Annu. Rev. Astron. Astrophys. 1991. 29: 239-274
Copyright © 1991 by . All rights reserved

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2.4 Scale-free Models

The second set of special models that has received considerable attention in the last decade are those with density profiles that are single power-laws, and have scale-free dynamical properties. This simplifies the construction of self-consistent equilibria, and is the main reason for the popularity of these models. Most studies have considered oblate and (non-rotating) triaxial models with rho propto 1 / r2, which have a flat rotation curve, and can be thought of as deformed singular isothermal spheres (37, 91, 249, 253, 287, 333).

Motion in the scale-free potentials is not separable. Numerical orbit calculations reveal that generally nearly all orbits are regular (288). The orbital structure of non-rotating triaxial models of this kind differs fundamentally from that of models with homogeneous cores, which include all the separable systems. The three families of tube orbits still exist, but the box orbits are replaced by a multitude of minor orbit families. These are associated with higher-order resonances between the oscillation frequencies along and perpendicular to the principal axes (140), and have been christened boxlets (252, 276). Although boxlets have a variety of shapes, it appears that in substantially flattened triaxial models they cannot reproduce the characteristics of very elongated box orbits that remain close to the long axis. These are needed in any self-consistent model, owing to the fact that all tube orbits are elongated opposite to the figure of the model. The (preliminary) conclusion, based on inspection of orbits rather than on the actual construction of models, is that whereas exact oblate self-consistent scale-free models do exist (213, 214, 287, 289), flattened triaxial equilibria of this kind may not (210). The ``scale-free'' triaxial models that were built with Schwarzschild's method used orbits calculated in a potential that was strongly softened in the center, which reinstated most box orbits. As a result, these models are approximate, and not truly scale-free (215).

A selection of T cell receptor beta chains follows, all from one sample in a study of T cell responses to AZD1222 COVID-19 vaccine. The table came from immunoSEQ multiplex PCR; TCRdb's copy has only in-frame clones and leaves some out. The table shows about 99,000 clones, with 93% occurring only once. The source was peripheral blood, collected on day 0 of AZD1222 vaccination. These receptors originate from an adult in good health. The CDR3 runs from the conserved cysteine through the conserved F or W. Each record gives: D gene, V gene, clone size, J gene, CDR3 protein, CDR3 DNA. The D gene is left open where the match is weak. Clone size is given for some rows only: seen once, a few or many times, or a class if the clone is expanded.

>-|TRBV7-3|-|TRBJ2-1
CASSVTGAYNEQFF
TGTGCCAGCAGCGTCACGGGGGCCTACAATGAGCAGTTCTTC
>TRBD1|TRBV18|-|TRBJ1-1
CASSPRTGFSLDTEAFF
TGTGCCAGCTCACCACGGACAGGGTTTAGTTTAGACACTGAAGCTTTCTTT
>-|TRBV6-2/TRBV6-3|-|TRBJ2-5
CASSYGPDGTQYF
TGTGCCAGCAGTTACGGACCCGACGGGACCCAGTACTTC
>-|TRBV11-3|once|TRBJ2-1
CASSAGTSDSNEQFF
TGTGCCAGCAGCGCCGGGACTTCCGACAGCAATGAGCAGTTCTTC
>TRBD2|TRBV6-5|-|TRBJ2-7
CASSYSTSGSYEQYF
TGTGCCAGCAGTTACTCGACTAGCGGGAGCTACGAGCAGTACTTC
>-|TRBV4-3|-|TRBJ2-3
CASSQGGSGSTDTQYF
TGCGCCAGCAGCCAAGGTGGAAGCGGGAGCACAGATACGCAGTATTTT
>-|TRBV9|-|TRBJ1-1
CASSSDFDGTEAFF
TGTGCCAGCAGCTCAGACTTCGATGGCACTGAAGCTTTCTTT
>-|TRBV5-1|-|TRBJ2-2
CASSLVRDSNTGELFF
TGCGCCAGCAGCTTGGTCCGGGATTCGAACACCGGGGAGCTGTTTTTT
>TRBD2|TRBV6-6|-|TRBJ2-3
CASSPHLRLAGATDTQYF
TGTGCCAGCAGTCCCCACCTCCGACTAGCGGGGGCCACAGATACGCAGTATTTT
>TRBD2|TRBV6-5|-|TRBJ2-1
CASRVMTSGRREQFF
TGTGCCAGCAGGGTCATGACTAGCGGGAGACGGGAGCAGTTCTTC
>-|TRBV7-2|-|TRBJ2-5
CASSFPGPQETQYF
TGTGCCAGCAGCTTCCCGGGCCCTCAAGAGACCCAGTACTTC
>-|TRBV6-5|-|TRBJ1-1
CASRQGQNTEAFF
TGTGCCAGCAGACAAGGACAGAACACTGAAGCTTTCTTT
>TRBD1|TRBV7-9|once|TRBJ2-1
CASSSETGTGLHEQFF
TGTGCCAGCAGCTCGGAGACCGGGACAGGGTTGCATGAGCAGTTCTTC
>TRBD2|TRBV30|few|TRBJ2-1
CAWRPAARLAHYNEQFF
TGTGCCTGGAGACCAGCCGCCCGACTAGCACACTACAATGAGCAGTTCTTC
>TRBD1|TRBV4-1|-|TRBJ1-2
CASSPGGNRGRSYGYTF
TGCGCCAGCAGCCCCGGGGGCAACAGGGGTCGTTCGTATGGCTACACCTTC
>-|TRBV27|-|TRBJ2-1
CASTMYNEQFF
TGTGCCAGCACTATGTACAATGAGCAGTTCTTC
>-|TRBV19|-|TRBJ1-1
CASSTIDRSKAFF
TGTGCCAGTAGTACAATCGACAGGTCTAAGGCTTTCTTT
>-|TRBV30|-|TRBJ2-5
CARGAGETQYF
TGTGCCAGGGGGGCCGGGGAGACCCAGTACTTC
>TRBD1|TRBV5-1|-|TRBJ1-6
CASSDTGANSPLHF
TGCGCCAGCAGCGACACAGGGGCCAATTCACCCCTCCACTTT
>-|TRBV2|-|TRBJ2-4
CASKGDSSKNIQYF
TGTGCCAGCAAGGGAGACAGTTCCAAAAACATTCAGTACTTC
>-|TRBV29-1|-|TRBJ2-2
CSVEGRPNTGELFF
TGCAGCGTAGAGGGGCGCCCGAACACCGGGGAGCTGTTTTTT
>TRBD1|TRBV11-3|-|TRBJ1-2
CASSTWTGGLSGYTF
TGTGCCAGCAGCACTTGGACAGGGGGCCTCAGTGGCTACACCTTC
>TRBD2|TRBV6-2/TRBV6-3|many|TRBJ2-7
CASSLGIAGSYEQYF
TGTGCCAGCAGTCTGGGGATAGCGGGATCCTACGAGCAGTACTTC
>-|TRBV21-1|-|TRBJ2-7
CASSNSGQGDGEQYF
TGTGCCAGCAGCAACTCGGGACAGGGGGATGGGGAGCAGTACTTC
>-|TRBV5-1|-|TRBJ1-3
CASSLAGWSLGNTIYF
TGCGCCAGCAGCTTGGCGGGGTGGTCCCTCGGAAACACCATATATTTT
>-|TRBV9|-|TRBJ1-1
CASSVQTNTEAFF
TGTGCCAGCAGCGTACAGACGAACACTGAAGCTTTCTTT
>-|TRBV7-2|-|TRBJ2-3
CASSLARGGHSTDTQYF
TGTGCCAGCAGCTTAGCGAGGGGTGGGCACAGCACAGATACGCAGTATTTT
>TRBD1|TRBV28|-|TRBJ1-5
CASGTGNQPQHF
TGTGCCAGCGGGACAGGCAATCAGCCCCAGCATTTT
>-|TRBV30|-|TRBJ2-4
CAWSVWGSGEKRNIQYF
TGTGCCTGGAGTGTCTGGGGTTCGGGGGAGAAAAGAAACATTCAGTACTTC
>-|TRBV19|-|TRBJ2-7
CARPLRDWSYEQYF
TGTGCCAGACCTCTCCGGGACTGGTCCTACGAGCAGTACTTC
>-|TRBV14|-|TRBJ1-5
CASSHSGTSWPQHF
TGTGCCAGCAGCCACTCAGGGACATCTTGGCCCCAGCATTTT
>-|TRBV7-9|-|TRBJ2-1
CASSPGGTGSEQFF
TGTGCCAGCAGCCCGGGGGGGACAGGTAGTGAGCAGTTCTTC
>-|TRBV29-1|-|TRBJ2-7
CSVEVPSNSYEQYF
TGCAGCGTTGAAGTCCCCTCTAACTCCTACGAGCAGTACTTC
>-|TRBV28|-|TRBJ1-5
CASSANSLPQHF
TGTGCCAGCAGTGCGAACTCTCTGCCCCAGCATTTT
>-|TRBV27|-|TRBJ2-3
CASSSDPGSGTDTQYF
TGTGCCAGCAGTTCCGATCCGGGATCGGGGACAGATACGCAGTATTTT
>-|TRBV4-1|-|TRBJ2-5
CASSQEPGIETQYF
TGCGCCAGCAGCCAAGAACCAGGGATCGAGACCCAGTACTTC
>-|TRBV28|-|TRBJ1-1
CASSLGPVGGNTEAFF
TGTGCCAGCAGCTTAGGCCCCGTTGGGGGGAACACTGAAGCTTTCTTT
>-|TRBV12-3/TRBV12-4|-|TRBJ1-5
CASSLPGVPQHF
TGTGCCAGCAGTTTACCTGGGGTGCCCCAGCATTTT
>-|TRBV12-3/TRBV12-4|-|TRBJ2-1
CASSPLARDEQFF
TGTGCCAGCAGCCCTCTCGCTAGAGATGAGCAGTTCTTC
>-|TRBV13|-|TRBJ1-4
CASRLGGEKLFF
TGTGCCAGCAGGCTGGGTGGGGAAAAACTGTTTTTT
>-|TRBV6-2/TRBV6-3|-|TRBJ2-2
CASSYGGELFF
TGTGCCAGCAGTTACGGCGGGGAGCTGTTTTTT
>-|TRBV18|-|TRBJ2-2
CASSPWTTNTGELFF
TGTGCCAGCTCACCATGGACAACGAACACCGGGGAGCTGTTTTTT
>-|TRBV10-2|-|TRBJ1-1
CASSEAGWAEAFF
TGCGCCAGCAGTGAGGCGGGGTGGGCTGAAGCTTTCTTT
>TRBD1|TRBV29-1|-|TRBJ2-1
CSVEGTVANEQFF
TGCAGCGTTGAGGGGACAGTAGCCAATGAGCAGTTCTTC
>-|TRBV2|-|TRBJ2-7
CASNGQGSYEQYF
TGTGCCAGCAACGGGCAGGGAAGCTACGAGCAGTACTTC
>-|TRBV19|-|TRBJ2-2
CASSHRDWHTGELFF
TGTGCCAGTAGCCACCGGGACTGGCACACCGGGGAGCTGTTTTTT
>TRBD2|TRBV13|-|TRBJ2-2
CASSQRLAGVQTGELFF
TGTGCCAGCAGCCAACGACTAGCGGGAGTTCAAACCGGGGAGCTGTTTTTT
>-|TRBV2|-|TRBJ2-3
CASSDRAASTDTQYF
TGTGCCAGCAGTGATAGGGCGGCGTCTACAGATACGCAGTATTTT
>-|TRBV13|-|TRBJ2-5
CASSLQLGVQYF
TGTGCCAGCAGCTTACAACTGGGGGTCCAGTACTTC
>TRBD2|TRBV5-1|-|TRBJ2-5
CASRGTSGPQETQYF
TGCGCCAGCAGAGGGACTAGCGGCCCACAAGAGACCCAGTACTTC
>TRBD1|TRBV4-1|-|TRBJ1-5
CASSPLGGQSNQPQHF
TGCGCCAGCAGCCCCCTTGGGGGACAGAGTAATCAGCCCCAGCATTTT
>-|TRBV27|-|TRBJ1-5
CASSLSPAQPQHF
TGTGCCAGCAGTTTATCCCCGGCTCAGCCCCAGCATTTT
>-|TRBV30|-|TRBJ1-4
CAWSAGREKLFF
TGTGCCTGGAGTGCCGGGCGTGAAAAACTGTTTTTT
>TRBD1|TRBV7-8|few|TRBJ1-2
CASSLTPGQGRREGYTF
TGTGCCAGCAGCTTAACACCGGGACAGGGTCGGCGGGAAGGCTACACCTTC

The appearance of boxlets is not confined to scale-free models. Other triaxial models that have been studied usually have density profiles that fall off proportional to a power of 1 / r at large distances. Models which contain a central point mass have also received attention. Boxlets occur at large distances in many of these models, typically at 50-100 core radii (136, 140, 210, 276). On the basis of the various numerical experiments done to date, it appears that non-separable potentials which support boxlets need to be avoided when building self-consistent models (137, 307). One way of doing this is to let the potential become at least axisymmetric at large radii, if not spherical as in the case of the separable models (which do not have boxlets). It is important to supplement the investigations of the orbital structure in various potentials that support boxlets with attempts to construct equilibria. This will provide valuable information on the possible shapes of the outer parts of elliptical galaxies, and the halos of spirals.

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